This Saturday, around 300 million people around the world will be celebrating Nowruz. We talked to one of them, Fayaz Ghaznavi, a member of our community, to know more about this important celebration that marks the beginning of spring and the Iranian calendar’s first day.
Written by Lucie Wirz
Nowruz comes from the word “Now”, which means new, and “Ruz”, which means ”day” in Farsi. As Fayaz explained it to us “all the old things should be put aside and it is time to start something new” on this day. An important ritual carried out before Nowruz is the khana takani practice which means “shaking the house” and is said to be at the origins of the spring cleaning practice that is common in many cultures. Fayaz was lucky this year, because his mum helped him with this task. This is so important for my mum, and she was already at my place a week ago to help me clean my whole apartment, he says. As it is the case with most of the other rituals guiding Nowruz, the idea of a new start is central.
Fayaz grew up in Afghanistan but also lived in Iran. He has been in Berlin since 2015. It is around the same time that he joined the English Language Café and that he became one of its most active members. He had such a positive experience: “I’ve always had a big interest in languages because I wanted to travel […] But I met a lot of people at the language café and made new friends from all over the world.” Nowadays, the meetings only take place online, but Fayaz still takes part every week: “I don’t enjoy it as much as before because I’m the kind of person who likes being outside and meeting people. But still, I’m not giving up”.
The new year is supposed to start at the exact moment of the spring equinox, which this year will happen on Saturday at 10:30 Berlin time and will mark the beginning of the year 1400 according to the Persian calendar. But often, the transition to the new year happens overnight. Fayaz recounts his mum ordering him to stay awake because, as the saying goes, “if you are sleeping at that time, you will be sleeping during the whole year. But if you are awake, you will be awake during the whole year!”
The origins of Nowruz go back to the religious tradition of Zoroastrianism, which was the dominant religion for much of the history of Ancient Persia. Besides Afghanistan, Nowruz is also celebrated in Iran, Iraq, Tajikistan, Uzbekistan, Azerbaijan, India, Pakistan, Turkey, the regions that have been under Persian influence.
Many rituals and traditions guide the celebration practices of Nowruz and they vary from one country to another. In Iran, the festival continues for the whole first month of the year. In Afghanistan, it lasts for the two first weeks. The preparations usually start several days beforehand, mostly on Charharshanbe Suri, the last Wednesday before the New Year, during which the fire jumping tradition takes place in Iran. It consists of jumping over small bonfires that people light in the streets shouting “Zardie man az to, sorkhier to az man” which means “May my sickly pallor be yours and your red glow be mine”. The ritual stands as a symbol for getting rid of all the unpleasant things that happened in the past.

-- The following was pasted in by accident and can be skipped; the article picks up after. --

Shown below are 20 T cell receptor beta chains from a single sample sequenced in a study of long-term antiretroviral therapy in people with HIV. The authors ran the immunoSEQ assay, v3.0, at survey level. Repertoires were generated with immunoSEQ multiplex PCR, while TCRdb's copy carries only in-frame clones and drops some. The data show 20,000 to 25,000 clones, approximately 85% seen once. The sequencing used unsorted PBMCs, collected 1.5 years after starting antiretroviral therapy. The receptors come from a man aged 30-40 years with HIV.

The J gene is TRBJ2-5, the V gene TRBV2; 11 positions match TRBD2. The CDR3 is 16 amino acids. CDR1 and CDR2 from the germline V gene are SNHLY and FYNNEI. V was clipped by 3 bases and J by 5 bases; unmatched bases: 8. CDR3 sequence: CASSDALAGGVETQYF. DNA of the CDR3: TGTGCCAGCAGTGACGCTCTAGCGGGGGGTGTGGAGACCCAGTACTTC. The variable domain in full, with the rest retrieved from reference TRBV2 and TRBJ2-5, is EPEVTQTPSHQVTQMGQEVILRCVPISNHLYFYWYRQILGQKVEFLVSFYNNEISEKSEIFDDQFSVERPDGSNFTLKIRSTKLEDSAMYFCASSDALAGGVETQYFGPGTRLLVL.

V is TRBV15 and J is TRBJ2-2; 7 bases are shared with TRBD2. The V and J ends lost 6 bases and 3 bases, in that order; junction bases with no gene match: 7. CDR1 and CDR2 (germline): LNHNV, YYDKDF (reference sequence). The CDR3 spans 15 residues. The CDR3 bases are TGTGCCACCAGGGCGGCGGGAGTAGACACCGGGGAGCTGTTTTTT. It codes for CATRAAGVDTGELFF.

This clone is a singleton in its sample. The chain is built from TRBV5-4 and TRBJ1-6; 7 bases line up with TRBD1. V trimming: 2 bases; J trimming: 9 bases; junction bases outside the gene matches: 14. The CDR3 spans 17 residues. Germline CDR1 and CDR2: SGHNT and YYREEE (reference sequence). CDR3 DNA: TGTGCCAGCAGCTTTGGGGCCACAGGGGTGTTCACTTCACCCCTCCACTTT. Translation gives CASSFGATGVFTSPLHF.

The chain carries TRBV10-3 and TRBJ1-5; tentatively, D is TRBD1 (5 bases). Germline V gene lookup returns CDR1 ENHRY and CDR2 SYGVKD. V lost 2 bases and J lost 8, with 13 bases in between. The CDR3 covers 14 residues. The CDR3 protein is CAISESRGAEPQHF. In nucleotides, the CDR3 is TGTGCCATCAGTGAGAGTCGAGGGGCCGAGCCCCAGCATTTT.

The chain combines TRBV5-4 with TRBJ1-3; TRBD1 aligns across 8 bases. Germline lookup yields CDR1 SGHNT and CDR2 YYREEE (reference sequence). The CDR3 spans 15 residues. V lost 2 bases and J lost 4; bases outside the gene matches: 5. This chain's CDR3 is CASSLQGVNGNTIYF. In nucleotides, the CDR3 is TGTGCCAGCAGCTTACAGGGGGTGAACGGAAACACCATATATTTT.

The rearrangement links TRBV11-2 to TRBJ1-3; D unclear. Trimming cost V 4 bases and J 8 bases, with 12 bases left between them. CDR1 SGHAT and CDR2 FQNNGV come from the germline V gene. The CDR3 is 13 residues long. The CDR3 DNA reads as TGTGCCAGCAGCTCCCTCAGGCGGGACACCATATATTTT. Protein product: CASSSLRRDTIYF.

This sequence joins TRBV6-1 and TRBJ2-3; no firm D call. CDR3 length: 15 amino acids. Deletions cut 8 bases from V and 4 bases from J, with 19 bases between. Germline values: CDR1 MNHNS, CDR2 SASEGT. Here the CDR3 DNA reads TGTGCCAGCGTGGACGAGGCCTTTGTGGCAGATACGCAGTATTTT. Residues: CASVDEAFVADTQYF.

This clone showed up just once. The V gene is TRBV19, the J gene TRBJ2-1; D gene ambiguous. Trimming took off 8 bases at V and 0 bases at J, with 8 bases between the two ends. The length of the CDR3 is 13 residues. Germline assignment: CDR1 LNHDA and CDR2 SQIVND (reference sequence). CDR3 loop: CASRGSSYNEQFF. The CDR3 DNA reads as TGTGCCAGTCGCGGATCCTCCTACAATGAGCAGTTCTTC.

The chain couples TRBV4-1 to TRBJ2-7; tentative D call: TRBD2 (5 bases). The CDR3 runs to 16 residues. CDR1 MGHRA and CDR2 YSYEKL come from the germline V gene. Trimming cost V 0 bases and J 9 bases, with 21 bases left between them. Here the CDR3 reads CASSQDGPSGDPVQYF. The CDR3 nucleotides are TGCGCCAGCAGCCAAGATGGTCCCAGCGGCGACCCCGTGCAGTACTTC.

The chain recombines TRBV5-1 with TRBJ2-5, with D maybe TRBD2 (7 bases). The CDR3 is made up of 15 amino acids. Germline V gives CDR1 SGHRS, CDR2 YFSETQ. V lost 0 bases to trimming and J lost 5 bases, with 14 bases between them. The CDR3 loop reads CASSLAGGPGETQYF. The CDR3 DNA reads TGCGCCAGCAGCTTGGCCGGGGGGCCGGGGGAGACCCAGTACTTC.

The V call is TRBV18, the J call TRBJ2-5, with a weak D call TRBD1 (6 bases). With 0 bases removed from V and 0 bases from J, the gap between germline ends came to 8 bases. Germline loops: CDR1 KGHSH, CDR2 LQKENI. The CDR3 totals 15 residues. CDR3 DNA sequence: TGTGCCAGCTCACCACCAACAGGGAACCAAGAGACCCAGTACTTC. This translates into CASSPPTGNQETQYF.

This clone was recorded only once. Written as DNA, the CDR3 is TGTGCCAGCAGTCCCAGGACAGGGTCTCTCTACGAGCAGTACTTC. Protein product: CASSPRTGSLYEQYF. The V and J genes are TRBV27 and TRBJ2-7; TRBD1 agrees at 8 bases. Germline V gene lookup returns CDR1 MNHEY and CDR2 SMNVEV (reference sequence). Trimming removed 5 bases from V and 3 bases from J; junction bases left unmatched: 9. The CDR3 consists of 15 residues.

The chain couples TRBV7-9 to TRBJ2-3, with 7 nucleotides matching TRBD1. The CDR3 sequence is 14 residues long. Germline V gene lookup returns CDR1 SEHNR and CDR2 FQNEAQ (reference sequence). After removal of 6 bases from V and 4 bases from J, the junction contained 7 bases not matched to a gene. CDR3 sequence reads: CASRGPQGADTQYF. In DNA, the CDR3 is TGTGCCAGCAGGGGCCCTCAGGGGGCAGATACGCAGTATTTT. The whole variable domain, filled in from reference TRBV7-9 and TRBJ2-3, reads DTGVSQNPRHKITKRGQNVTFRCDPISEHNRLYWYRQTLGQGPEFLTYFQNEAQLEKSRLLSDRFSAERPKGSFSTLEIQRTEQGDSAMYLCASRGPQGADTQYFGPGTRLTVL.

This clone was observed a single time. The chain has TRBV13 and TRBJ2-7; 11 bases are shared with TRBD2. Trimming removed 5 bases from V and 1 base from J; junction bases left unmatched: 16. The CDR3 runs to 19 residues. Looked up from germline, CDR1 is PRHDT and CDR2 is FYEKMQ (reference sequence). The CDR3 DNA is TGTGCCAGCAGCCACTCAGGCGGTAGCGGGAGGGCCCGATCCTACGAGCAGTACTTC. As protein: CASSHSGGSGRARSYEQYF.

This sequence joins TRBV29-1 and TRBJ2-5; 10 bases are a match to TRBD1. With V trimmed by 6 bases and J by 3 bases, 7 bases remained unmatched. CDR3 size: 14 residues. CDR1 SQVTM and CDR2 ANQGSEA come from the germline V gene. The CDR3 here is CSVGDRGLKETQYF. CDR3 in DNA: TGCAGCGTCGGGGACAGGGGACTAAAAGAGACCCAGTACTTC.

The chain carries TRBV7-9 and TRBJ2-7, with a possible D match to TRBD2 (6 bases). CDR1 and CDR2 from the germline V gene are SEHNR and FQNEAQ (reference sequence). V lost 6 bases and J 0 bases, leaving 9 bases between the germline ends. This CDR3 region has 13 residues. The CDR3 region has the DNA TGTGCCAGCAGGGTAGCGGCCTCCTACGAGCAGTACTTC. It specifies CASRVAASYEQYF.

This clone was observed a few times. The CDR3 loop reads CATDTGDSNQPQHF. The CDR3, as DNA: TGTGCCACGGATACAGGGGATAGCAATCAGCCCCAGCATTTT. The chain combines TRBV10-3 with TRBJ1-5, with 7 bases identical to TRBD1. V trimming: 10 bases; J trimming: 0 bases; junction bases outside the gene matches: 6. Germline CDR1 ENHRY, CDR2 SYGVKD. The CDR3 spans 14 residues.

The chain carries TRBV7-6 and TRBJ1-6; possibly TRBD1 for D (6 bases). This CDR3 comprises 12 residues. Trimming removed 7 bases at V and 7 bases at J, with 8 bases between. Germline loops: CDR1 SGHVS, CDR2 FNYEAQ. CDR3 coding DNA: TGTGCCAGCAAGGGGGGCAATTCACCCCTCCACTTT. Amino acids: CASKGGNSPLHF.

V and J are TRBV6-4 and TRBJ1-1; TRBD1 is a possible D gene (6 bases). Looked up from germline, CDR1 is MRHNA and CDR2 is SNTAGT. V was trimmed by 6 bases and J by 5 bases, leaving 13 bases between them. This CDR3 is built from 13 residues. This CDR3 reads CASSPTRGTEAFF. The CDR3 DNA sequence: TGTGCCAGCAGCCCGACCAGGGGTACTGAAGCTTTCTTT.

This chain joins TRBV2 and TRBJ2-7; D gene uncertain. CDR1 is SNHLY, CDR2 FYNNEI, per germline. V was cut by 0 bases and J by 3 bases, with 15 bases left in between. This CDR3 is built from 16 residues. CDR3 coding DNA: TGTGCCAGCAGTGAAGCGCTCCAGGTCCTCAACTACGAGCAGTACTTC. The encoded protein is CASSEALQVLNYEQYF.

The most famous tradition is the “Haft-Seen” and it, of course, involves food. It is about decorating a table with seven things that start with the “sin” letter of the alphabet. All the seven have a meaning. Haft-Seen mostly include Sumac (crushed spice of berries) which stands for sunrise and the spice of life, Senjed (sweet dry fruit of the lotus tree) for love and affection, Serkeh (vinegar) for patience and age, Seeb (apple) for health and beauty, Sir (garlic) for good health, Samanu (wheat pudding) for fertility and the sweetness of life, and Sabzeh (greens; usually sprouted wheat grass) for rebirth and renewal of nature.
Fayaz explains that in Afghanistan, there is “Haft-Miveh” tradition instead, which means seven fruits: “You have to leave the dry fruits (mostly walnuts, cardamon, raisins) in water during the two days before the new year starts. The water then usually becomes very sweet, which I really like”.
But most importantly, Nowruz, as it is the case with many celebrations, is about being with your loved ones: What I like the most about Nowruz is the atmosphere and spending time with my friends and family. Traditionally, we would invite a lot of people and cook a lot. This year, of course, it will be different, says Fayaz.
The youngest family members would visit their older relatives and wish them a happy new year. They usually wear new clothes for similar reasons Fayaz explained regarding cleaning and sleeping: “The way you enter the new year is how your whole year will look like”. The youngest family members would then also receive an envelope containing money: As a child, I would mostly look forward to Nowruz because I would receive money, admits Fayaz. “But it comes with the obligation for the younger ones to visit the older members of the family”.
It seems that Nowruz is taking on all its meaning this year. Around the same time a year ago, we were facing the outbreak of the pandemic, and our lives started shifting. Leaving the old and unpleasant behind and looking forward to something better seems to make sense. As GSBTB, we want to use this opportunity to wish everyone a happy Nowruz and a fresh start in the spring full of possibilities.
“The gentle breeze will blow a new
Vitality to the barren earth.
The old will become young.
Persian Lilacs will offer the white lily
Their fragrant red cup.
The narcissus eye will glimpse the anemone.
Because of the tyranny of separation endured
The nightingale shall speed
Into the rose garden bursting with song.”